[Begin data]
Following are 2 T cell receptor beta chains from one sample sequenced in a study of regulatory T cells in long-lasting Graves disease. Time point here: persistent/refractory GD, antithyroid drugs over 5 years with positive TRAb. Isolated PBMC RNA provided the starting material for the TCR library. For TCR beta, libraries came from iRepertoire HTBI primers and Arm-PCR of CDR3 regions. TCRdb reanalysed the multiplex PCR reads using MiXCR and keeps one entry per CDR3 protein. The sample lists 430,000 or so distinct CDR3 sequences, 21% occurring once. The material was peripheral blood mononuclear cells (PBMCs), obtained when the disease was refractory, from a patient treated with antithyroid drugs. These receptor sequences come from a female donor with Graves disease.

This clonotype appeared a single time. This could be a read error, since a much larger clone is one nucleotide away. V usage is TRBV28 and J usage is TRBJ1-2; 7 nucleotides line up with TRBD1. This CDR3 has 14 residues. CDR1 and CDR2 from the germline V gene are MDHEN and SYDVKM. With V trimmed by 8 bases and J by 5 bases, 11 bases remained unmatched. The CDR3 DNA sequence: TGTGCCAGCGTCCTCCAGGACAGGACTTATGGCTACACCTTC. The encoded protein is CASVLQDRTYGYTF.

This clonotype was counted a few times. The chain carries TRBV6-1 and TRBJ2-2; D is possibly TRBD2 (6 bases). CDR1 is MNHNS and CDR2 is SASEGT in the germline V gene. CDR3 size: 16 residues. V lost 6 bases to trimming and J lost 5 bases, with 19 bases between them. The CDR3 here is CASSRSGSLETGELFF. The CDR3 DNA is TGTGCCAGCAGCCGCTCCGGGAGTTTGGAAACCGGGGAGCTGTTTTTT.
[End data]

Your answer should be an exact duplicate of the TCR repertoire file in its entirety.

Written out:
Following are 2 T cell receptor beta chains from one sample sequenced in a study of regulatory T cells in long-lasting Graves disease. Time point here: persistent/refractory GD, antithyroid drugs over 5 years with positive TRAb. Isolated PBMC RNA provided the starting material for the TCR library. For TCR beta, libraries came from iRepertoire HTBI primers and Arm-PCR of CDR3 regions. TCRdb reanalysed the multiplex PCR reads using MiXCR and keeps one entry per CDR3 protein. The sample lists 430,000 or so distinct CDR3 sequences, 21% occurring once. The material was peripheral blood mononuclear cells (PBMCs), obtained when the disease was refractory, from a patient treated with antithyroid drugs. These receptor sequences come from a female donor with Graves disease.

This clonotype appeared a single time. This could be a read error, since a much larger clone is one nucleotide away. V usage is TRBV28 and J usage is TRBJ1-2; 7 nucleotides line up with TRBD1. This CDR3 has 14 residues. CDR1 and CDR2 from the germline V gene are MDHEN and SYDVKM. With V trimmed by 8 bases and J by 5 bases, 11 bases remained unmatched. The CDR3 DNA sequence: TGTGCCAGCGTCCTCCAGGACAGGACTTATGGCTACACCTTC. The encoded protein is CASVLQDRTYGYTF.

This clonotype was counted a few times. The chain carries TRBV6-1 and TRBJ2-2; D is possibly TRBD2 (6 bases). CDR1 is MNHNS and CDR2 is SASEGT in the germline V gene. CDR3 size: 16 residues. V lost 6 bases to trimming and J lost 5 bases, with 19 bases between them. The CDR3 here is CASSRSGSLETGELFF. The CDR3 DNA is TGTGCCAGCAGCCGCTCCGGGAGTTTGGAAACCGGGGAGCTGTTTTTT.